PracticeAccounting FirmsPut bodies under one umbrella

Put bodies under one umbrella

There are some 16,000 accountants listed in yellow pages. Of those, around 6,000 do not appear to be members of one or other of the bodies of accountants incorporated under a royal charter.

It is wrong that there are thousands of people offering their services as accountants without any sort of regulation, which includes a requirement for continuing professional education and professional indemnity insurance.

But it’sunlikely that any government will legislate away the right of such a large number of people to earn their living. So would it not be better if these unregulated accountants or accounting practitioners came under a profession-wide – initially voluntary – regulatory mechanism?

Models from other professions demonstrate that people of differing skills can be accommodated in a profession-wide regulatory mechanism. In the legal world, there are barristers, solicitors and licensed conveyancers.

The same applies to engineering and architecture.

A similar three-tier structure already exists in the accountancy profession.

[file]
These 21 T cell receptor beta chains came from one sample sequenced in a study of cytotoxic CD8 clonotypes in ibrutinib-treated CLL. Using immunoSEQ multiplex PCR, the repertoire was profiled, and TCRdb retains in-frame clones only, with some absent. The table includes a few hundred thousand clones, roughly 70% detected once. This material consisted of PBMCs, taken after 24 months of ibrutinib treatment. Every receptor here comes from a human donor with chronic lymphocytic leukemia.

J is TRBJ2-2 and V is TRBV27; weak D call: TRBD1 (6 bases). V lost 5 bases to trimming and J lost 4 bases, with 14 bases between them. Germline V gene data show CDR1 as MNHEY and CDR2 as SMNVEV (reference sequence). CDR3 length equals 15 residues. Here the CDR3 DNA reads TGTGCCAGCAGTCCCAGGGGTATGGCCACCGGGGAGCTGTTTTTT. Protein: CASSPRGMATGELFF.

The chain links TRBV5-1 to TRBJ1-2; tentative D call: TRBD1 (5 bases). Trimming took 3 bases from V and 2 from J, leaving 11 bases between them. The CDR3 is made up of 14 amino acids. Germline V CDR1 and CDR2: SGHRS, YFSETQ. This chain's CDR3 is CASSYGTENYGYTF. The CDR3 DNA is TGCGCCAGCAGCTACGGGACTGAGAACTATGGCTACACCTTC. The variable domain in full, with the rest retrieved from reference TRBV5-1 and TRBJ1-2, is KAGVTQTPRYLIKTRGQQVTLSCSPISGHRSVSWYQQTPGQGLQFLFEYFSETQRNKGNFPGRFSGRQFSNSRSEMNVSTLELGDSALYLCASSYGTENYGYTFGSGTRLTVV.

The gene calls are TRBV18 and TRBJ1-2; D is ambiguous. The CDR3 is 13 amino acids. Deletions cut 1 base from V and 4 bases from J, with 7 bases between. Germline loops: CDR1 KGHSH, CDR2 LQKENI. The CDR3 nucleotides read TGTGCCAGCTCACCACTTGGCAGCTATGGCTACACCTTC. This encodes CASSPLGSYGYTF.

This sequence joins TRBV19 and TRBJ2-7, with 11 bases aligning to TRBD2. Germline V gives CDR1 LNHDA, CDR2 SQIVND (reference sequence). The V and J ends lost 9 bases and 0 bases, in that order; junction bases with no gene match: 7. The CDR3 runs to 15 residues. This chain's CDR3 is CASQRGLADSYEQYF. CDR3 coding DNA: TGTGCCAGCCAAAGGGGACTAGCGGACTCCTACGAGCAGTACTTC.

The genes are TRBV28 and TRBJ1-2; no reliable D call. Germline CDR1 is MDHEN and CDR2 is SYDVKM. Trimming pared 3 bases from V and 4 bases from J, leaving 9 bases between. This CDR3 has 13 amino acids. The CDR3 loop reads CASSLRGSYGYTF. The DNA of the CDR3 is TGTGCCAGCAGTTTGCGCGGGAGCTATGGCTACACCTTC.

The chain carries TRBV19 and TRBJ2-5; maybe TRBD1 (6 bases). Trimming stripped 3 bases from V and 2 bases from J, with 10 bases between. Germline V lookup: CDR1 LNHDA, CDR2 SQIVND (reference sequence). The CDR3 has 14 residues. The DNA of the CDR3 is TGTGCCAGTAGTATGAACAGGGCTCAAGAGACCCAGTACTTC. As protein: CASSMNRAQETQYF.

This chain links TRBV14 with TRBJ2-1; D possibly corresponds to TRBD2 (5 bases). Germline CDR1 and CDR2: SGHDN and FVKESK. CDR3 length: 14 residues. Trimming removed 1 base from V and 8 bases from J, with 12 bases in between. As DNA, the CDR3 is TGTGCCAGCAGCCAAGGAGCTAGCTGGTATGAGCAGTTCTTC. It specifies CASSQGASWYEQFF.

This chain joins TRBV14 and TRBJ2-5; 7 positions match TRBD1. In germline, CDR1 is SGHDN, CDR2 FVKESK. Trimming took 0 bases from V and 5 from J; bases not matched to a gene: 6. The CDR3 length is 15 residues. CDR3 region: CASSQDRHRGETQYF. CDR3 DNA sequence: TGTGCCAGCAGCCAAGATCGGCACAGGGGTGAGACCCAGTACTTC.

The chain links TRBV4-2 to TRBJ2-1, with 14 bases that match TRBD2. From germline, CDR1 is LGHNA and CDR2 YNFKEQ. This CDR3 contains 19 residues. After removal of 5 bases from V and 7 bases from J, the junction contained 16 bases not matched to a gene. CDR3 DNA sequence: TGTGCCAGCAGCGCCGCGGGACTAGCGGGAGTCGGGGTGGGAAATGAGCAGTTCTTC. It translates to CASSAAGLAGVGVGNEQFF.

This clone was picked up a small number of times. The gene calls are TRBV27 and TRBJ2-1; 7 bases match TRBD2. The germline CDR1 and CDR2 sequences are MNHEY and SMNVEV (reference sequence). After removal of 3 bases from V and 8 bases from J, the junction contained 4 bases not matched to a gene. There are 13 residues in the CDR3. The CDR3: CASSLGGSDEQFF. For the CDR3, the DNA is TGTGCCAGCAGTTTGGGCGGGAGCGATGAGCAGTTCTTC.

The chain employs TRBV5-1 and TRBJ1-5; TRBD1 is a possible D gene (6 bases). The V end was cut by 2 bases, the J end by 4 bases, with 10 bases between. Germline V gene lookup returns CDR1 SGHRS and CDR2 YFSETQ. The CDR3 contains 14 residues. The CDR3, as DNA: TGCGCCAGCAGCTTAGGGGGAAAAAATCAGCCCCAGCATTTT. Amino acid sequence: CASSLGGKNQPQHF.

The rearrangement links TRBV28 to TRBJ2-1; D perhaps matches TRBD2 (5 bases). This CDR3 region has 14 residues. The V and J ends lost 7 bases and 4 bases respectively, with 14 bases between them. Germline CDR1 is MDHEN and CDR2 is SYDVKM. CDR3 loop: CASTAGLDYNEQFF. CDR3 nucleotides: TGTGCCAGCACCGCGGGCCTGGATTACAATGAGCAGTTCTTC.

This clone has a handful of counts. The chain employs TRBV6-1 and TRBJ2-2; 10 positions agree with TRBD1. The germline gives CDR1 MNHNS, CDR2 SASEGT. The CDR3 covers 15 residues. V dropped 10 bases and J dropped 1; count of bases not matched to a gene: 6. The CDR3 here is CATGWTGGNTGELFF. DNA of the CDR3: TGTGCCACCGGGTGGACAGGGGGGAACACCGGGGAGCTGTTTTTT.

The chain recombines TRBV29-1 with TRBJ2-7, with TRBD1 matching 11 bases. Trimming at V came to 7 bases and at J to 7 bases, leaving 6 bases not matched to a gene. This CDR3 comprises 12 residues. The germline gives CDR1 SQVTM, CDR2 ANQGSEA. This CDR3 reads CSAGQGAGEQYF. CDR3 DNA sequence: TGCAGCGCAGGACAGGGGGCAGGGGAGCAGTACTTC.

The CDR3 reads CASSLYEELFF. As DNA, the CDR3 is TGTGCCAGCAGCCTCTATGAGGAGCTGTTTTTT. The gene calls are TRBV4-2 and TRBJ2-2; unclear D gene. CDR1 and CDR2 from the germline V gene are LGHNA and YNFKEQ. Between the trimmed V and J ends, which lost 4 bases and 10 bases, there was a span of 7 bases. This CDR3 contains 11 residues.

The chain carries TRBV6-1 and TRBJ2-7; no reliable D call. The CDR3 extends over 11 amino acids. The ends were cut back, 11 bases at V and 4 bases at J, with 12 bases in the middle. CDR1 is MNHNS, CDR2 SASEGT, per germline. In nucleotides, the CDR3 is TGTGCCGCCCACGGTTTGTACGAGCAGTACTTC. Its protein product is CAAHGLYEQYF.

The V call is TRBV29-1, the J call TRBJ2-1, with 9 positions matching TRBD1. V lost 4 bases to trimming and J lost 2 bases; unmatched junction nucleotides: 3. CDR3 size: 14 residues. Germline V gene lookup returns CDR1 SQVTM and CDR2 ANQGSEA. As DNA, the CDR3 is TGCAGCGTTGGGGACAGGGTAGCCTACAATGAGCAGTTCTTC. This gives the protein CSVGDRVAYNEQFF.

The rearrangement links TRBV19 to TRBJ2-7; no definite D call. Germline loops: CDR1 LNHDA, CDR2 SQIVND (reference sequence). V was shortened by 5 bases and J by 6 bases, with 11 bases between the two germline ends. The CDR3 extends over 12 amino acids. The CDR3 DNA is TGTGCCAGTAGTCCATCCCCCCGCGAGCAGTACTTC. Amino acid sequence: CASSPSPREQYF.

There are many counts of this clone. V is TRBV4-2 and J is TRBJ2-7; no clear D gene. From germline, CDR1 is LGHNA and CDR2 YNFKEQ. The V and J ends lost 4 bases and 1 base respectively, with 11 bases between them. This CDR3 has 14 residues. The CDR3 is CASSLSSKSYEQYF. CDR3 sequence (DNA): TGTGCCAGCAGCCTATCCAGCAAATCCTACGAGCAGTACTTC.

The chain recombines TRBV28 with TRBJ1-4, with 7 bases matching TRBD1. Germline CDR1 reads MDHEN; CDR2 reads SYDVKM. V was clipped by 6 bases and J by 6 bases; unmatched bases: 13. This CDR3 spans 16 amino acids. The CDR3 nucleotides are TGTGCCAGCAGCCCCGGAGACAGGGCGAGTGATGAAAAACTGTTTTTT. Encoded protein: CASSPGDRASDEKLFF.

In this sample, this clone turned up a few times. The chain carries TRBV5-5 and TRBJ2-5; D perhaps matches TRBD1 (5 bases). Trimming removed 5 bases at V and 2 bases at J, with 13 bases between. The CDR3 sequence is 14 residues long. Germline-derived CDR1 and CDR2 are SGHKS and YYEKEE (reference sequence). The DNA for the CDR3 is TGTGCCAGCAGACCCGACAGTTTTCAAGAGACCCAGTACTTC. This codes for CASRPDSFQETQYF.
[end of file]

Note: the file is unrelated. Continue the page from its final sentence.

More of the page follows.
There are chartered accountants of the different streams. ACCA has the authorised public accountants and around 1,600 accounting technicians offer their services as ‘accountants’, even though the qualification was intended for employees engaged in accountancy work, not practitioners.

But what about the large number of ‘chartered’ students who fall at the final hurdle? Other than re-taking the exams, there is nowhere for these people to go.

They are superior to accounting technicians, but cannot become chartered accountants. Let us call them ‘incorporated accountants’.

We should bring back a Society of Incorporated Accountants, regulated by the senior, chartered bodies to accommodate these non-chartered practitioners. If we include time-barreds, failed finalists and affiliates, this would create a body with thousands of members.

There would then be a case for excluding those that can’t withstand a reasonable regulatory regime, from engaging in public practice.

  • Kevin Henry, chief executive of the Association of Certified Public Accountants.

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